Foreign Affairs: Opinion- Graham K. Brown and Arnim Langer: ‘Lessons From Affirmative Action Around The World’

Does Affirmative Action Work_ Lessons From Around 
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Source:Foreign Affairs– Does affirmative action work? 

Source:The New Democrat

“Americans tend to think of affirmative action as a uniquely American institution: an outgrowth of the civil rights movement, intended primarily to improve economic opportunities for African Americans, who have continued to face obstacles to equality long after the Jim Crow era of segregation and overt discrimination. And it is true that as part of the Civil Rights Act of 1964, the U.S. government began to implement affirmative action policies. State agencies and public universities soon followed suit. As these programs expanded to assist other groups, such as women, Native Americans, and Hispanic Americans, affirmative action began to seem like a strategy specifically suited to a Western liberal democracy struggling to reconcile its ideals with its history.”

From Foreign Affairs

Asian-Americans Weigh in on Affirmative Action

Source:The Associated Press– Michael Kao, talking about affirmative action. 

“As the US Supreme Court decides what role race should play in college admissions, some Asian-Americans argue that the use of race as a criteria hurts more than helps. Asian-American college students discuss their personal experiences.”

From The Associated Press

Imagine fifty-years ago when the U.S. Government under the Johnson Administration had a federal policy designed to empower racial and ethnic minorities in this country who were stuck in poverty that was built around infrastructure, education and job training. That all of that money, or at least some of it that went into the Great Society was put into low-income communities. Things like roads, bridges, schools, health care centers, job training centers, incentives for economic development. Are we still looking at an African-American poverty rate of thirty-percent today and a Latino-American poverty rate of twenty-five percent today?

Fifty-years later after affirmative action, who’s benefited from it the most part. Caucasian-American women who were already doing well. And Asian-Americans who were already doing well. Latinos are doing better, but a lot of them have come to America and started their own business’s. And some of them have benefited from affirmative action. Like the kids of immigrants and others. And yes African-Americans no longer have a poverty level of fifty-percent and that is a good thing. But at thirty-percent it is still twice that of the national average. About the level they were fifty-years ago. Twice that of the national average.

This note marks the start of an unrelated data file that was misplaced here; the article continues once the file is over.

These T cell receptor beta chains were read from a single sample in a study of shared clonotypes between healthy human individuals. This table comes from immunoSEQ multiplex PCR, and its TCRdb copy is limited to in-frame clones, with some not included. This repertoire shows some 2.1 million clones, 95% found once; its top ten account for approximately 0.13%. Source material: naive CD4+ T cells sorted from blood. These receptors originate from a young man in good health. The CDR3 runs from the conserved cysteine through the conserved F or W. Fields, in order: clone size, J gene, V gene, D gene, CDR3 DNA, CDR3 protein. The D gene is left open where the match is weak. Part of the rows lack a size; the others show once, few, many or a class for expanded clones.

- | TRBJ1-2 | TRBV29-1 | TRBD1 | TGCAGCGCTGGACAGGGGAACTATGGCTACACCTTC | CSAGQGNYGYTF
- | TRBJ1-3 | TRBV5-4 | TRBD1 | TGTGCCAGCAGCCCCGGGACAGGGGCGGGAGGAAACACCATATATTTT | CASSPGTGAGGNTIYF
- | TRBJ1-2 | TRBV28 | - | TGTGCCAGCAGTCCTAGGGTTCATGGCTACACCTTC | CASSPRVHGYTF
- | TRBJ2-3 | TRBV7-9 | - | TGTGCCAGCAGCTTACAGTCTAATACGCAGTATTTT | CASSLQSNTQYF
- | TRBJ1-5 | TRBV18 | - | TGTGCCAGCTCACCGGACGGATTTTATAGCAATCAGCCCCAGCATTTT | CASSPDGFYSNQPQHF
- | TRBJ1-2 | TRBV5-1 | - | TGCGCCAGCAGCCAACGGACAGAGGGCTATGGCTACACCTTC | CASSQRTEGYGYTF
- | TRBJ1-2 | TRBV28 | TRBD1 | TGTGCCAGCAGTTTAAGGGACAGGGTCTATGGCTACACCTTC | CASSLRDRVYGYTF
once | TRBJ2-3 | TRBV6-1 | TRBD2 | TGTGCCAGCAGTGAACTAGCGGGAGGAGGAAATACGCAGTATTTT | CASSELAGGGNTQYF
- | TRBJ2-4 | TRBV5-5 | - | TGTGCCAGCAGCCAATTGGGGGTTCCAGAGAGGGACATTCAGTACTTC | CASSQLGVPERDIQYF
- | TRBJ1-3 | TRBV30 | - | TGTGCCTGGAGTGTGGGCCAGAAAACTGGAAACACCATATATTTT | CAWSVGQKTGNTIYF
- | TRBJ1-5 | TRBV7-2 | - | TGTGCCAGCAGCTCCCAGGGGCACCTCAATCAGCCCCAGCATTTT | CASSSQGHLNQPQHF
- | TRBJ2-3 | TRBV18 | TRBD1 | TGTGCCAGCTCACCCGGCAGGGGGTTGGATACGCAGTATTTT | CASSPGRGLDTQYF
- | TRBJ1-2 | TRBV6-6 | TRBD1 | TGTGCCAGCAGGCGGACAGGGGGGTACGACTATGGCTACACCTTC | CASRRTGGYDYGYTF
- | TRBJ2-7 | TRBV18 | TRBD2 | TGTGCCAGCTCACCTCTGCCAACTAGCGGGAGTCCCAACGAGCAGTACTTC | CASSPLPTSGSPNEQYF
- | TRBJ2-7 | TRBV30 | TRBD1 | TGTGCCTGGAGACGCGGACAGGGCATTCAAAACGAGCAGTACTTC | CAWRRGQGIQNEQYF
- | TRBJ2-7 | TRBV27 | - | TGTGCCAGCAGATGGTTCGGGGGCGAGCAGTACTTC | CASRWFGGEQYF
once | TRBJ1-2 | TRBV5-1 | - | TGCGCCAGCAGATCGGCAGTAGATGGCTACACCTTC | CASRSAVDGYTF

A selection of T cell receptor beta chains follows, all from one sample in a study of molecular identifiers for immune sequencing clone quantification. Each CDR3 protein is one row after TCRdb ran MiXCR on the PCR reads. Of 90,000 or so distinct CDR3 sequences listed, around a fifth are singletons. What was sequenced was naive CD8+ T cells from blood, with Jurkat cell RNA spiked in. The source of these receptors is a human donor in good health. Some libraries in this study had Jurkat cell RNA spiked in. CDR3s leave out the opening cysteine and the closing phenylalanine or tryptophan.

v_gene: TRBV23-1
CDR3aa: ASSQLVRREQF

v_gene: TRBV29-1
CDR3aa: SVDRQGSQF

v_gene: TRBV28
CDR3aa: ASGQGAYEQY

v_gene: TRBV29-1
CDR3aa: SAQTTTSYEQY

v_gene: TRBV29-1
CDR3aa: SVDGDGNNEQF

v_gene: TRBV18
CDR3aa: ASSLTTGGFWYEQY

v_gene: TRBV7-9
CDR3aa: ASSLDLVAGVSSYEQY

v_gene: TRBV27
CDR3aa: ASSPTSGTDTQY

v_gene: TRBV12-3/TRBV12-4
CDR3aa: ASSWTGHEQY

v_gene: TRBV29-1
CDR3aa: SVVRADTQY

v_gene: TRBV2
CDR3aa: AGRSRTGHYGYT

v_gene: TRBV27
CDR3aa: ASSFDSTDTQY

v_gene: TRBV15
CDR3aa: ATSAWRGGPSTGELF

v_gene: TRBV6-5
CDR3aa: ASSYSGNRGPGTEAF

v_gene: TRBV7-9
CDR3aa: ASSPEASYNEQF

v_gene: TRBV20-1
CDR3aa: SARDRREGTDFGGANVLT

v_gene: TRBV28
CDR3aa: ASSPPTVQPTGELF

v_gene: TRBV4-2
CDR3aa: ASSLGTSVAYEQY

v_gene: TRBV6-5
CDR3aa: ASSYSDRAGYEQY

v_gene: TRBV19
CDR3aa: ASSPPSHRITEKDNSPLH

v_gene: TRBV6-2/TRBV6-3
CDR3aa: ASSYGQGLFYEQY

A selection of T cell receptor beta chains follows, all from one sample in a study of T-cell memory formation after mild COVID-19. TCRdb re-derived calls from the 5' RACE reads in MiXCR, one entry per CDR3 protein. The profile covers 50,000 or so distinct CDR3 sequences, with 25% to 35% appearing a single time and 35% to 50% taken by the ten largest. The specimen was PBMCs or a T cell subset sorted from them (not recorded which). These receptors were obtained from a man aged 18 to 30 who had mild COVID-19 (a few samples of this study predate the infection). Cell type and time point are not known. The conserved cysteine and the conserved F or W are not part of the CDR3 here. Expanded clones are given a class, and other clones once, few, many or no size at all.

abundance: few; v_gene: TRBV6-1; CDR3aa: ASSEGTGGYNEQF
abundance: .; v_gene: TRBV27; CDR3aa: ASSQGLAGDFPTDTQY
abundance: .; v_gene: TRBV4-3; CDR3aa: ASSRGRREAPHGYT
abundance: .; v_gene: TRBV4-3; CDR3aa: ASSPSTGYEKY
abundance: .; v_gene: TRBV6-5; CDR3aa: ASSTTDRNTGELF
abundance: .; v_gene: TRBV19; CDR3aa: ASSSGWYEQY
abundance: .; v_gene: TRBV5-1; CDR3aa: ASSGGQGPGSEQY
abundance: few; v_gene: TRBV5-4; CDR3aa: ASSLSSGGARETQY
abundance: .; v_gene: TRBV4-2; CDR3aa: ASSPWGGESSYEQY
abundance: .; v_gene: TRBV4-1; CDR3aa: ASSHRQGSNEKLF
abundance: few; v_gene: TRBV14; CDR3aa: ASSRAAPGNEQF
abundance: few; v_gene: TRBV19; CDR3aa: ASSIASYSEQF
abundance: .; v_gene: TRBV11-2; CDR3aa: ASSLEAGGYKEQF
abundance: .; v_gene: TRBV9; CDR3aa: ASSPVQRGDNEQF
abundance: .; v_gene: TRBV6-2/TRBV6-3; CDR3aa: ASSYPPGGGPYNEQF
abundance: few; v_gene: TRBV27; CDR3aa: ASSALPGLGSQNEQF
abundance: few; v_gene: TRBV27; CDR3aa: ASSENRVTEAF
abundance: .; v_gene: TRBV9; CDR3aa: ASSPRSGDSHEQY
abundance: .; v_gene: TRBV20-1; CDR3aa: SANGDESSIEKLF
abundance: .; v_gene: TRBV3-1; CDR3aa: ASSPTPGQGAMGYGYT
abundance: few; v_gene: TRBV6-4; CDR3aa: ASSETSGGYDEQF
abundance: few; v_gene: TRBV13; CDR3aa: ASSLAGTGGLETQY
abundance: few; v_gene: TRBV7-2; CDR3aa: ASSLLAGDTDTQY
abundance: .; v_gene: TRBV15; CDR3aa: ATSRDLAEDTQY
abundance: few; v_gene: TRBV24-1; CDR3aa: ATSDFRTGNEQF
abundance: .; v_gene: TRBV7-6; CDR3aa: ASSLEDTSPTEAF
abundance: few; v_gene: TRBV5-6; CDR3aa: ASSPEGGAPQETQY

So what we’ve done as a country with affirmative action is to tell Caucasian men and women as well, as well some Asian-Americans, that they are already doing very well in this country. And because of that they are going to be denied access in some cases like at college and federal contracts, so people who aren’t doing as well and in many cases aren’t as qualified for those opportunities to have that new access so they can do better as well. And a lot of African and Latino-Americans have taken advantage of that access that they wouldn’t of gotten except for affirmative action. But at the expense of Caucasians and Asians who were more qualified going in.

I’m all for empowering people of poverty regardless of race and ethnicity to do well in America. That is something I believe as a Liberal, liberating people from poverty. But there’s a right way to do that and a wrong way. And the wrong way to empower people who are struggling at the expense of people who are doing well and have taken advantage of the opportunities they were given in life by working hard and being productive. What you do with people who are struggling is give them opportunities to get themselves out of poverty. You invest in their communities with new economic development. You give them education and job training opportunities so they can get themselves the skills that they need to get a good job. You modernize their schools, roads, bridges and everything else that communities have to have to be strong.

And when you invest ins struggling communities, you invest in inner cities and rural areas. And you don’t make those communities even poorer by building new public housing projects in those communities, so you have more poor people moving in there. And even few property owners and leaving the schools there without the resources that they need to give their students a good education. You instead put public housing projects in economically successful areas. So the residents there can immediately get the resources that they need to be able to live a good life. Where their kids can go to good schools. While you’re tearing down or renovating the public housing projects in poorer communities as part of a community rebuilding plan.

We could’ve been doing these things fifty-years ago when economic times were good and weren’t running up huge debts and deficits. Even with the Vietnam War, instead of affirmative action. Instead concentrating so many poorer Americans in one community where they are dealing with bad schools for their children. Where the parents of these kids haven’t finished school themselves in many cases. Where they are dealing with high crime and criminal gangs. Because when business’s leave communities crime tends to move in. Because the resources aren’t there to fight crime in an effective way. And with a better more proactive and even more liberal approach to economic inequality, we could be dealing with much lower poverty rates in this country.

About Erik Schneider

Full-time blogger on a multiple ray of topics and subjects, because of multiple interests.
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